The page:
Austin, TX- In a case involving a motorist charged with driving under the influence, the Texas Court of Criminal Appeals ruled that forcing DWI offenders to submit to bloods tests without obtaining a warrant is unconstitutional. A decision our Texas DWI attorneys see as a victory.

In their decision, which was handed down last week, the appeals court ruled that taking a blood sample without consent is a violation of an individual’s Fourth Amendment protections against unreasonable searches and seizures.

The case before the court centered on the 2012 arrest of David Villarreal who was charged with driving under the influence. The Austin Statesman reported that Villarreal was pulled over for traffic violation but an officer suspected he was intoxicated.

Villarreal refused field sobriety tests and a breathalyzer. The arresting officer, believing Villarreal had at prior DWI convictions, took him to a hospital and had has blood drawn against his will. He was then taken to the hospital and had his blood drawn against his will. Villarreal’s case made it the appeals court after he moved to have the blood alcohol test results suppressed in his criminal trial.

In coming to their decision, the appeals court looked to a U.S. Supreme Court decision from last year in which the court ruled that warrantless blood draws are unconstitutional. In that case, the high court weighed whether “dissipation of alcohol in the blood over time is reason enough for police to call for a blood test without a warrant.” Justices ultimately decided that person’s constitutional rights take precedence over the expediency of an arrest.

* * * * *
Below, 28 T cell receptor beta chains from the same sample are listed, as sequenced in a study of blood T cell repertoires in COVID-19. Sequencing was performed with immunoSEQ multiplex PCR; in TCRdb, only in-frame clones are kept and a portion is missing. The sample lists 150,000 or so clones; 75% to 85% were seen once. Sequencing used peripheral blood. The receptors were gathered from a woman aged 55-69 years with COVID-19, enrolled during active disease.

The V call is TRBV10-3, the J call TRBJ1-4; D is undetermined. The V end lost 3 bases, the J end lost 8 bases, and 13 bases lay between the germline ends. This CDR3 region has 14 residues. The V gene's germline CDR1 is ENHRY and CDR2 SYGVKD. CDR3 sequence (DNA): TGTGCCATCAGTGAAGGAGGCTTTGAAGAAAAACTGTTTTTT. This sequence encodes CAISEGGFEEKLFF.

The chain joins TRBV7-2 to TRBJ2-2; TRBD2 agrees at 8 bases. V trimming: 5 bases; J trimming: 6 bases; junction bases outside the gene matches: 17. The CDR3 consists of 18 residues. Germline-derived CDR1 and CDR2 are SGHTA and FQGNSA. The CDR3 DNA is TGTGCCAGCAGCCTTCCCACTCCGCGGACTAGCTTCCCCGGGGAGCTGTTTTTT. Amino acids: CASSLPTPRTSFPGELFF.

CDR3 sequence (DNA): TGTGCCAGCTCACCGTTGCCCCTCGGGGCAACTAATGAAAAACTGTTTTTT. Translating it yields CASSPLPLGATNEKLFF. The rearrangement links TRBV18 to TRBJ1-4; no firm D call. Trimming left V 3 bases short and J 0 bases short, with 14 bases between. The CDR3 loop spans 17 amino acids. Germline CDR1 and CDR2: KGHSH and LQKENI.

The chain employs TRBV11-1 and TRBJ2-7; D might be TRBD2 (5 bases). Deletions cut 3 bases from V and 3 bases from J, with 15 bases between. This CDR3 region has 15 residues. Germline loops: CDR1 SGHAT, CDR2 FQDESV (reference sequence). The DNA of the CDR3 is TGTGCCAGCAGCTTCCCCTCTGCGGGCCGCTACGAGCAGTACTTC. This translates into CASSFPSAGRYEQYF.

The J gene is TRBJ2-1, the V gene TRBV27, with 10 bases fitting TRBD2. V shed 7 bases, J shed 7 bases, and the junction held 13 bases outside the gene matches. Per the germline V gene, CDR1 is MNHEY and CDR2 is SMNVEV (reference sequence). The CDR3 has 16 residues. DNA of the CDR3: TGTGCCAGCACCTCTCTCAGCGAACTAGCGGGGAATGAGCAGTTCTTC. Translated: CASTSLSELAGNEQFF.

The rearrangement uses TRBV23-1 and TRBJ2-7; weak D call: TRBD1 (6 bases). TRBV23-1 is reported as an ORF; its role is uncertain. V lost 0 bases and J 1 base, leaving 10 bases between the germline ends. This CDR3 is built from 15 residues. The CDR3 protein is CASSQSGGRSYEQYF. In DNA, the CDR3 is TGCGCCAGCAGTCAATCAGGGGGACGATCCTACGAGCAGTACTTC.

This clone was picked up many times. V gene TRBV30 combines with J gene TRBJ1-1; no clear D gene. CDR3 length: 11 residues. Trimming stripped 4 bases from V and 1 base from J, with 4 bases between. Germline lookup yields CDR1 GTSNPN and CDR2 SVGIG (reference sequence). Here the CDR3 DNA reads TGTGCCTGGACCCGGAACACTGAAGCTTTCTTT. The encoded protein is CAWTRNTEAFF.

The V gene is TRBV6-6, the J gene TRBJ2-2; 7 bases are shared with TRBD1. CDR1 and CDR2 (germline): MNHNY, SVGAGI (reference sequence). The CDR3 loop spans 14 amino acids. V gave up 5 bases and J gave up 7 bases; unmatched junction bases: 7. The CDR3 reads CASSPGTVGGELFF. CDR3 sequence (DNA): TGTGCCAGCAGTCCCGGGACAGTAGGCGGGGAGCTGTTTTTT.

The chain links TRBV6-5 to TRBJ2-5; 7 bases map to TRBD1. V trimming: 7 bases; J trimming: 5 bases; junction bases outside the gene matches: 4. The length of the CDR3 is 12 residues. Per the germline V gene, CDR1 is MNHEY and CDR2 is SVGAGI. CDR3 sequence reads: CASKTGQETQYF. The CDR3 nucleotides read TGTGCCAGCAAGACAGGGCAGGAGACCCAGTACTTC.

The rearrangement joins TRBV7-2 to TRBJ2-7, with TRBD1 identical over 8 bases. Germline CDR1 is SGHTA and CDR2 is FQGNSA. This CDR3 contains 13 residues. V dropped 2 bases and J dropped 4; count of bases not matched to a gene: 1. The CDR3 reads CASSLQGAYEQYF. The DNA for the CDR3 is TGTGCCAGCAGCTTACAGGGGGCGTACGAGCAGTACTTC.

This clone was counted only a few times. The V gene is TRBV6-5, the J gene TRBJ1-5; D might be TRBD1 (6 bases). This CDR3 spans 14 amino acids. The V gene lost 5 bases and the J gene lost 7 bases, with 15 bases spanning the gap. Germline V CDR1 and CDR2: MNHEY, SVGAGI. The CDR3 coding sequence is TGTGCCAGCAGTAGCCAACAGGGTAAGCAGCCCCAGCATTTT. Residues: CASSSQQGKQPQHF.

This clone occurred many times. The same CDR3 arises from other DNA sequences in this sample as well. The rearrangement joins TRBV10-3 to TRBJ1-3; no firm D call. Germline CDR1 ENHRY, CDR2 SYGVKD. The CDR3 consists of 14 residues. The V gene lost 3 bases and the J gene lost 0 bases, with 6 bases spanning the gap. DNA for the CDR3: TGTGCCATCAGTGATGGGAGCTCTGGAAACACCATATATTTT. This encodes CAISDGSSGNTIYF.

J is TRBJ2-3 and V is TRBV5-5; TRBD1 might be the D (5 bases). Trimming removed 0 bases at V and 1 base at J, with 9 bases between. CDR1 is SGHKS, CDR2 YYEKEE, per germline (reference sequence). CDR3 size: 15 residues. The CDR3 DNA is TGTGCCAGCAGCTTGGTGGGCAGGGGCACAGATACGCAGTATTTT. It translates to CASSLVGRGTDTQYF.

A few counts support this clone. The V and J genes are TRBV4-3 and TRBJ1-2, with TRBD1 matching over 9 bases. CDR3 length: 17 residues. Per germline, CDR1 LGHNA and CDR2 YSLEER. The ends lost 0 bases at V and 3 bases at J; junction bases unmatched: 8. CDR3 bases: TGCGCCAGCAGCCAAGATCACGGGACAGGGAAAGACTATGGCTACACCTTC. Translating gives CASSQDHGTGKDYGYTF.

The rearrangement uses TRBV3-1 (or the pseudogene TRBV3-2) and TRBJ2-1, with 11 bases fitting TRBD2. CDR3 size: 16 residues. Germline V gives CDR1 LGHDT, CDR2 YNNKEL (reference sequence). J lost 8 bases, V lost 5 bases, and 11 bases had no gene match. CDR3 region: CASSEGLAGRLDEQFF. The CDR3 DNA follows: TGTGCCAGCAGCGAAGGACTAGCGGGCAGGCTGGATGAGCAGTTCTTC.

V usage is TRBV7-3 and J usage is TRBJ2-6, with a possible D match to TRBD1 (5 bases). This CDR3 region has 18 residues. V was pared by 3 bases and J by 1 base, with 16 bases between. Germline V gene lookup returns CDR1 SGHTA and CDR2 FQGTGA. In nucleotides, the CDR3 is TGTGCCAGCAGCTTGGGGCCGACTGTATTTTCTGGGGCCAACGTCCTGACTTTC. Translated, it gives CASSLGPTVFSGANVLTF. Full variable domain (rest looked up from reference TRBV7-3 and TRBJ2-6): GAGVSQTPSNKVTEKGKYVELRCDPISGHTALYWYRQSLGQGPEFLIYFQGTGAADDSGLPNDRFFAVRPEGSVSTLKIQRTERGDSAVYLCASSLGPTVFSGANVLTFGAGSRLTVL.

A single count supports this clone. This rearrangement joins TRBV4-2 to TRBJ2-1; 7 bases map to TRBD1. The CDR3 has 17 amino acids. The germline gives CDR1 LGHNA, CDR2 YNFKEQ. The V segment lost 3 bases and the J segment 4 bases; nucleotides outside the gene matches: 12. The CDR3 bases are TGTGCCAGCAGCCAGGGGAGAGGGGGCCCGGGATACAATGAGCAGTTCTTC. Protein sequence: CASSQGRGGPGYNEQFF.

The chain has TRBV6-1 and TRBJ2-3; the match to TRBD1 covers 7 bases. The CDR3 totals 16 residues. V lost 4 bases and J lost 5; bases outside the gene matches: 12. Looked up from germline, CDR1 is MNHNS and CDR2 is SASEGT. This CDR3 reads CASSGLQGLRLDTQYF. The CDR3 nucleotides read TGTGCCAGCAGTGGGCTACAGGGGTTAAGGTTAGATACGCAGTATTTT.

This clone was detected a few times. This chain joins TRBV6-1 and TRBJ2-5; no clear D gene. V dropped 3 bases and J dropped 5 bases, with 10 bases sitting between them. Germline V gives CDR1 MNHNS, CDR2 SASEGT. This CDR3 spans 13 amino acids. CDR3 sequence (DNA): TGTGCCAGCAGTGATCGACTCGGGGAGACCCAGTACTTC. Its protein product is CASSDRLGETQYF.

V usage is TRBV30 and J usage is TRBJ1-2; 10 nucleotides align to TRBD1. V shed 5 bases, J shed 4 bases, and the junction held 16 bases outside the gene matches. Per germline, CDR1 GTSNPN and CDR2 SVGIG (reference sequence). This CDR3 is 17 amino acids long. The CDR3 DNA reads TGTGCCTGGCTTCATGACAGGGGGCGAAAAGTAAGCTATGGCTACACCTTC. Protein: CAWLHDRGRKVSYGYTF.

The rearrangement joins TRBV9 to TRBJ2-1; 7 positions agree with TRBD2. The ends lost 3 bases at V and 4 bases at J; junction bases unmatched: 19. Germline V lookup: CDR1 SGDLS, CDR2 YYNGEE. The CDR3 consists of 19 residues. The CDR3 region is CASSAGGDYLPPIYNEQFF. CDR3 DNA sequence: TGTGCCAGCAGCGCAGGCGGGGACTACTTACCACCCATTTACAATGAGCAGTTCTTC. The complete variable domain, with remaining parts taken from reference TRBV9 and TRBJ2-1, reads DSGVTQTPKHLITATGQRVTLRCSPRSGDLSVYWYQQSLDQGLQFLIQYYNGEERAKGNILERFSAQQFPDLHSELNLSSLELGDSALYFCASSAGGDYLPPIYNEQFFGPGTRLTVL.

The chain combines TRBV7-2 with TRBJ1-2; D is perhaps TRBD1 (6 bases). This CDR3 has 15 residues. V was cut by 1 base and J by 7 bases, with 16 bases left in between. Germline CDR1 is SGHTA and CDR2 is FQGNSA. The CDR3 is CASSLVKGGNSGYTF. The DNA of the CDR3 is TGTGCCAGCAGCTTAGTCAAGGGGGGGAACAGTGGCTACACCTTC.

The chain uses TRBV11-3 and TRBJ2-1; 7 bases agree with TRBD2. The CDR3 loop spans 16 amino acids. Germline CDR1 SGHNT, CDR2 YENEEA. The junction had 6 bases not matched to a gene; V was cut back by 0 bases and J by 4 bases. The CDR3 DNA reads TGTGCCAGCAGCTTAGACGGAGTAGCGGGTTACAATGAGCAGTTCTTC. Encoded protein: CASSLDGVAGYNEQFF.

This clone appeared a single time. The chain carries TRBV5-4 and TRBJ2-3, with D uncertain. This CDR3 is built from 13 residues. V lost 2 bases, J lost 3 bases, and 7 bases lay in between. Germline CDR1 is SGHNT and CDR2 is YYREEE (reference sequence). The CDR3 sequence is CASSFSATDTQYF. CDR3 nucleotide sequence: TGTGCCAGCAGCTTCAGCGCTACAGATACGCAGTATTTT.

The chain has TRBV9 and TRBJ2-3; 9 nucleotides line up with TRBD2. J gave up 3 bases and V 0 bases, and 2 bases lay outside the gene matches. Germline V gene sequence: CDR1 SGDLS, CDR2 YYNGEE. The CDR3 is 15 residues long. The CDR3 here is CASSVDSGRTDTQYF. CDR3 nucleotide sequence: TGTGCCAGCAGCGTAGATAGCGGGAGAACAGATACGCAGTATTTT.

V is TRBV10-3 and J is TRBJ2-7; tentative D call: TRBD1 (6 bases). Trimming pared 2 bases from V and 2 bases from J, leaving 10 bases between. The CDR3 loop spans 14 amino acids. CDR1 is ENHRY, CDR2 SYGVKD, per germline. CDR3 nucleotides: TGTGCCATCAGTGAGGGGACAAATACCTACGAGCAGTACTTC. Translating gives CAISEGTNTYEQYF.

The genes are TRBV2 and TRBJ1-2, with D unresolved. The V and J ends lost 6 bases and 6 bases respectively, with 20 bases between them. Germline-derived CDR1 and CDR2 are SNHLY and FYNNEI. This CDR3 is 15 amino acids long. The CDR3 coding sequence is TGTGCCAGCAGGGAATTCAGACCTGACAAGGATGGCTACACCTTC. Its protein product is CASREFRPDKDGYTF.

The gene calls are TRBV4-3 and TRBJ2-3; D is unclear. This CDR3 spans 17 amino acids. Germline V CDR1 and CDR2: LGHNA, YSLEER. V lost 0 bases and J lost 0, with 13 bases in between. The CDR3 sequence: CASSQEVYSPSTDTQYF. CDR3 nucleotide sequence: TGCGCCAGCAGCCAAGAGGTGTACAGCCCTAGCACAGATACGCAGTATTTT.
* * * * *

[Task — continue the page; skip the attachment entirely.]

Texas Law enforcement agencies routinely hold “no refusal” weekends during holidays and key travel times. In many cases, police have court officials on tap to issue warrants for blood draws, but they don’t always take that extra step to uphold a suspected offenders criminal rights. This appeals court decision means that in the future police cannot force a DWI suspect to submit to a blood test without first getting a warrant.

Texas law allows officers to force DWI suspects to submit to blood tests under extreme circumstances. Motorists who have been convicted of two of more DWIs, convictions for drunken driving with a person younger than the age of 15, and individuals involved in fatal accidents.

The Texas appeals court decision now protects citizens from violations of their civil liberties and further strengthens their Fourth Amendment rights. Even in the light of this decision, the rights of DWI suspects and criminal offenders can be easily violated by law enforcement, knowingly or unknowingly, a person can find themselves in legal hot water.

If you have been charged with a DWI in Texas, you may not realize what penalties you are facing. A conviction carries a minimum jail sentence, anywhere from 3 days to 6 months, and a $2,000 fine. What’s more a DWI conviction in Texas never comes off of your record. There is no look back period in Texas so any DWI counts against you and will have a bearing on the penalties you receive. It doesn’t matter if you were convicted of a DWI 30 years ago. That alone is enough reason to hire one our talented Austin DWI attorneys to work on your defense.